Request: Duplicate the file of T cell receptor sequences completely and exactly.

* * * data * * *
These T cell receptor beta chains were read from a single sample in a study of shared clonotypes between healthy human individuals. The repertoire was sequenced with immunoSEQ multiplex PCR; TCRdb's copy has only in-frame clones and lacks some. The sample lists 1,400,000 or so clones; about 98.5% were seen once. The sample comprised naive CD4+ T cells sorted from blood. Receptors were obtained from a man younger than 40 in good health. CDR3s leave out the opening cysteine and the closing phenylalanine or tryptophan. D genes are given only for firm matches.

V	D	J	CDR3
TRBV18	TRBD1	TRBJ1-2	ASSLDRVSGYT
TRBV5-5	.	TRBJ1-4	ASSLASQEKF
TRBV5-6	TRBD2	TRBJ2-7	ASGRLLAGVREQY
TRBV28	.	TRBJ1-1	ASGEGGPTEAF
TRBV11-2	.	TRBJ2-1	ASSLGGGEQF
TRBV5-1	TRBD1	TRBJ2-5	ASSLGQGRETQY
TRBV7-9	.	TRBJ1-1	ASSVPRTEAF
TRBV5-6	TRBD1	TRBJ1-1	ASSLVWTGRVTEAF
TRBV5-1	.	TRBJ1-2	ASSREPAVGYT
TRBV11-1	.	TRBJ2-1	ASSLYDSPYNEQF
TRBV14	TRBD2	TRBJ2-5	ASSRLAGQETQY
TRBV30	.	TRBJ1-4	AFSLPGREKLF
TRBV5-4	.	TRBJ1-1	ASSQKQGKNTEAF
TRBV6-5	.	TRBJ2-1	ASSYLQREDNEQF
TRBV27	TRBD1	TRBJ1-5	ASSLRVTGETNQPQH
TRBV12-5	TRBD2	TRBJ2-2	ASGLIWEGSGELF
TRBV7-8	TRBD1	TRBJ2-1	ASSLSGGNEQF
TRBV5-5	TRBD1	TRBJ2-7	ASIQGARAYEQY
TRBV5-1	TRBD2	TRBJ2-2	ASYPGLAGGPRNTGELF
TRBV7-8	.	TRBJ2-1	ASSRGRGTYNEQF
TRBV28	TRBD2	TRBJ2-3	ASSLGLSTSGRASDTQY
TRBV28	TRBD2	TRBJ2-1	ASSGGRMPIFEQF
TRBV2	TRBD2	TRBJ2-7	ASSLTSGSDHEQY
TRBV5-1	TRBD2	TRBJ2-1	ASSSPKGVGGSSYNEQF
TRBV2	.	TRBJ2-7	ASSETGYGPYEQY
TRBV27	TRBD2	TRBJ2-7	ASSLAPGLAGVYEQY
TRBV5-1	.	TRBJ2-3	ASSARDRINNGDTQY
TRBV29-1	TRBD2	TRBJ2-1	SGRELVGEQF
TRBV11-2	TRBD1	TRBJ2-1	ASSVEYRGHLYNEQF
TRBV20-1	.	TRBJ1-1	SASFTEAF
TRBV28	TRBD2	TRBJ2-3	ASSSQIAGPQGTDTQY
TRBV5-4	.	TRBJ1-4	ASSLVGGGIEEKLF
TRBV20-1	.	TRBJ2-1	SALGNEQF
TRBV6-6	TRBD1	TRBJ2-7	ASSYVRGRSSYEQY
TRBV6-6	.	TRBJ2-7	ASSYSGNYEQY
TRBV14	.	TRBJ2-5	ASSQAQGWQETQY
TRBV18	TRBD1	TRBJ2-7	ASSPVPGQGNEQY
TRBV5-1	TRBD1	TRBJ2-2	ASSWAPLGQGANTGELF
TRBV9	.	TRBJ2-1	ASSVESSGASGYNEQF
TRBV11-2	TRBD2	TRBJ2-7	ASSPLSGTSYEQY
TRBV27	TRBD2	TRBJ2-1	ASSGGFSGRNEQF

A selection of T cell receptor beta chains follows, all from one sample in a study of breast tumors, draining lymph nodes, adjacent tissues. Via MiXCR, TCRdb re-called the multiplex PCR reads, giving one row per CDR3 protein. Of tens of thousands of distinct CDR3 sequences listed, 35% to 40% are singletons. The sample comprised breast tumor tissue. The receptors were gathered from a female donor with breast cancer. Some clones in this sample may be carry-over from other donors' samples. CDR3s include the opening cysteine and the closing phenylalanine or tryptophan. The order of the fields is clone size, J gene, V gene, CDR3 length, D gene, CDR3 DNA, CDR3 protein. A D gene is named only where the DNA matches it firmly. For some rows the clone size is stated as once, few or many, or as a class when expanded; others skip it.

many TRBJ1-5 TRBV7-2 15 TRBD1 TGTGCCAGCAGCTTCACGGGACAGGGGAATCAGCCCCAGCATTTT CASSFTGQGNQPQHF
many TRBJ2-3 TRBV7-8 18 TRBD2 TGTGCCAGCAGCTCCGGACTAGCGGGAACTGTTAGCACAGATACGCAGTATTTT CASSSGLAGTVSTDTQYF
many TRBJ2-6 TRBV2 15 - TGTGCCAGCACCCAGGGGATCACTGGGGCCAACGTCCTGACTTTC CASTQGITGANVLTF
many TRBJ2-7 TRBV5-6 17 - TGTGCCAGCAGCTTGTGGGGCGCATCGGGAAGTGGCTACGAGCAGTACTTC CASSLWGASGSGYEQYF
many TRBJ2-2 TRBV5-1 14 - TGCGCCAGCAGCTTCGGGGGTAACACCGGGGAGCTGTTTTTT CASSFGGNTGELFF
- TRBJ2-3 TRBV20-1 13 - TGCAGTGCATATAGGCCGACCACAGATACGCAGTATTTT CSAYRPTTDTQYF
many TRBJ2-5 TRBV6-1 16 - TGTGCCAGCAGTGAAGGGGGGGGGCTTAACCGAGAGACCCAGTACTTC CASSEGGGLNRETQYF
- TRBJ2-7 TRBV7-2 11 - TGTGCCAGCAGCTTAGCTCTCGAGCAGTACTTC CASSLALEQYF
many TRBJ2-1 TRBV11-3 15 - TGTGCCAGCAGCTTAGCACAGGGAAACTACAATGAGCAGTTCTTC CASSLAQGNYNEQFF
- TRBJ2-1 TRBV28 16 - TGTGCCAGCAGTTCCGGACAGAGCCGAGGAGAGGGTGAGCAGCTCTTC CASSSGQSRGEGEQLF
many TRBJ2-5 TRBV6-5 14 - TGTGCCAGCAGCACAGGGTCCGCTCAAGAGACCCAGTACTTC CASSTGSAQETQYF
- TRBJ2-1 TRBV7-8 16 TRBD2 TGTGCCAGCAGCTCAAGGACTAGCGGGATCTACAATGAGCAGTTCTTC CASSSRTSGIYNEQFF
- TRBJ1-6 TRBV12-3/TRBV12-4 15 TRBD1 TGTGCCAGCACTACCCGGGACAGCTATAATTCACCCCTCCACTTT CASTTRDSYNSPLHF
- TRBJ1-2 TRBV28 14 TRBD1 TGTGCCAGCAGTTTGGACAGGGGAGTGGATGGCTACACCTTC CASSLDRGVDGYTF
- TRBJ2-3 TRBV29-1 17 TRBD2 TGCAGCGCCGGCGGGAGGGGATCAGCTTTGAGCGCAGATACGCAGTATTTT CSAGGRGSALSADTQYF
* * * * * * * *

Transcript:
These T cell receptor beta chains were read from a single sample in a study of shared clonotypes between healthy human individuals. The repertoire was sequenced with immunoSEQ multiplex PCR; TCRdb's copy has only in-frame clones and lacks some. The sample lists 1,400,000 or so clones; about 98.5% were seen once. The sample comprised naive CD4+ T cells sorted from blood. Receptors were obtained from a man younger than 40 in good health. CDR3s leave out the opening cysteine and the closing phenylalanine or tryptophan. D genes are given only for firm matches.

V	D	J	CDR3
TRBV18	TRBD1	TRBJ1-2	ASSLDRVSGYT
TRBV5-5	.	TRBJ1-4	ASSLASQEKF
TRBV5-6	TRBD2	TRBJ2-7	ASGRLLAGVREQY
TRBV28	.	TRBJ1-1	ASGEGGPTEAF
TRBV11-2	.	TRBJ2-1	ASSLGGGEQF
TRBV5-1	TRBD1	TRBJ2-5	ASSLGQGRETQY
TRBV7-9	.	TRBJ1-1	ASSVPRTEAF
TRBV5-6	TRBD1	TRBJ1-1	ASSLVWTGRVTEAF
TRBV5-1	.	TRBJ1-2	ASSREPAVGYT
TRBV11-1	.	TRBJ2-1	ASSLYDSPYNEQF
TRBV14	TRBD2	TRBJ2-5	ASSRLAGQETQY
TRBV30	.	TRBJ1-4	AFSLPGREKLF
TRBV5-4	.	TRBJ1-1	ASSQKQGKNTEAF
TRBV6-5	.	TRBJ2-1	ASSYLQREDNEQF
TRBV27	TRBD1	TRBJ1-5	ASSLRVTGETNQPQH
TRBV12-5	TRBD2	TRBJ2-2	ASGLIWEGSGELF
TRBV7-8	TRBD1	TRBJ2-1	ASSLSGGNEQF
TRBV5-5	TRBD1	TRBJ2-7	ASIQGARAYEQY
TRBV5-1	TRBD2	TRBJ2-2	ASYPGLAGGPRNTGELF
TRBV7-8	.	TRBJ2-1	ASSRGRGTYNEQF
TRBV28	TRBD2	TRBJ2-3	ASSLGLSTSGRASDTQY
TRBV28	TRBD2	TRBJ2-1	ASSGGRMPIFEQF
TRBV2	TRBD2	TRBJ2-7	ASSLTSGSDHEQY
TRBV5-1	TRBD2	TRBJ2-1	ASSSPKGVGGSSYNEQF
TRBV2	.	TRBJ2-7	ASSETGYGPYEQY
TRBV27	TRBD2	TRBJ2-7	ASSLAPGLAGVYEQY
TRBV5-1	.	TRBJ2-3	ASSARDRINNGDTQY
TRBV29-1	TRBD2	TRBJ2-1	SGRELVGEQF
TRBV11-2	TRBD1	TRBJ2-1	ASSVEYRGHLYNEQF
TRBV20-1	.	TRBJ1-1	SASFTEAF
TRBV28	TRBD2	TRBJ2-3	ASSSQIAGPQGTDTQY
TRBV5-4	.	TRBJ1-4	ASSLVGGGIEEKLF
TRBV20-1	.	TRBJ2-1	SALGNEQF
TRBV6-6	TRBD1	TRBJ2-7	ASSYVRGRSSYEQY
TRBV6-6	.	TRBJ2-7	ASSYSGNYEQY
TRBV14	.	TRBJ2-5	ASSQAQGWQETQY
TRBV18	TRBD1	TRBJ2-7	ASSPVPGQGNEQY
TRBV5-1	TRBD1	TRBJ2-2	ASSWAPLGQGANTGELF
TRBV9	.	TRBJ2-1	ASSVESSGASGYNEQF
TRBV11-2	TRBD2	TRBJ2-7	ASSPLSGTSYEQY
TRBV27	TRBD2	TRBJ2-1	ASSGGFSGRNEQF

A selection of T cell receptor beta chains follows, all from one sample in a study of breast tumors, draining lymph nodes, adjacent tissues. Via MiXCR, TCRdb re-called the multiplex PCR reads, giving one row per CDR3 protein. Of tens of thousands of distinct CDR3 sequences listed, 35% to 40% are singletons. The sample comprised breast tumor tissue. The receptors were gathered from a female donor with breast cancer. Some clones in this sample may be carry-over from other donors' samples. CDR3s include the opening cysteine and the closing phenylalanine or tryptophan. The order of the fields is clone size, J gene, V gene, CDR3 length, D gene, CDR3 DNA, CDR3 protein. A D gene is named only where the DNA matches it firmly. For some rows the clone size is stated as once, few or many, or as a class when expanded; others skip it.

many TRBJ1-5 TRBV7-2 15 TRBD1 TGTGCCAGCAGCTTCACGGGACAGGGGAATCAGCCCCAGCATTTT CASSFTGQGNQPQHF
many TRBJ2-3 TRBV7-8 18 TRBD2 TGTGCCAGCAGCTCCGGACTAGCGGGAACTGTTAGCACAGATACGCAGTATTTT CASSSGLAGTVSTDTQYF
many TRBJ2-6 TRBV2 15 - TGTGCCAGCACCCAGGGGATCACTGGGGCCAACGTCCTGACTTTC CASTQGITGANVLTF
many TRBJ2-7 TRBV5-6 17 - TGTGCCAGCAGCTTGTGGGGCGCATCGGGAAGTGGCTACGAGCAGTACTTC CASSLWGASGSGYEQYF
many TRBJ2-2 TRBV5-1 14 - TGCGCCAGCAGCTTCGGGGGTAACACCGGGGAGCTGTTTTTT CASSFGGNTGELFF
- TRBJ2-3 TRBV20-1 13 - TGCAGTGCATATAGGCCGACCACAGATACGCAGTATTTT CSAYRPTTDTQYF
many TRBJ2-5 TRBV6-1 16 - TGTGCCAGCAGTGAAGGGGGGGGGCTTAACCGAGAGACCCAGTACTTC CASSEGGGLNRETQYF
- TRBJ2-7 TRBV7-2 11 - TGTGCCAGCAGCTTAGCTCTCGAGCAGTACTTC CASSLALEQYF
many TRBJ2-1 TRBV11-3 15 - TGTGCCAGCAGCTTAGCACAGGGAAACTACAATGAGCAGTTCTTC CASSLAQGNYNEQFF
- TRBJ2-1 TRBV28 16 - TGTGCCAGCAGTTCCGGACAGAGCCGAGGAGAGGGTGAGCAGCTCTTC CASSSGQSRGEGEQLF
many TRBJ2-5 TRBV6-5 14 - TGTGCCAGCAGCACAGGGTCCGCTCAAGAGACCCAGTACTTC CASSTGSAQETQYF
- TRBJ2-1 TRBV7-8 16 TRBD2 TGTGCCAGCAGCTCAAGGACTAGCGGGATCTACAATGAGCAGTTCTTC CASSSRTSGIYNEQFF
- TRBJ1-6 TRBV12-3/TRBV12-4 15 TRBD1 TGTGCCAGCACTACCCGGGACAGCTATAATTCACCCCTCCACTTT CASTTRDSYNSPLHF
- TRBJ1-2 TRBV28 14 TRBD1 TGTGCCAGCAGTTTGGACAGGGGAGTGGATGGCTACACCTTC CASSLDRGVDGYTF
- TRBJ2-3 TRBV29-1 17 TRBD2 TGCAGCGCCGGCGGGAGGGGATCAGCTTTGAGCGCAGATACGCAGTATTTT CSAGGRGSALSADTQYF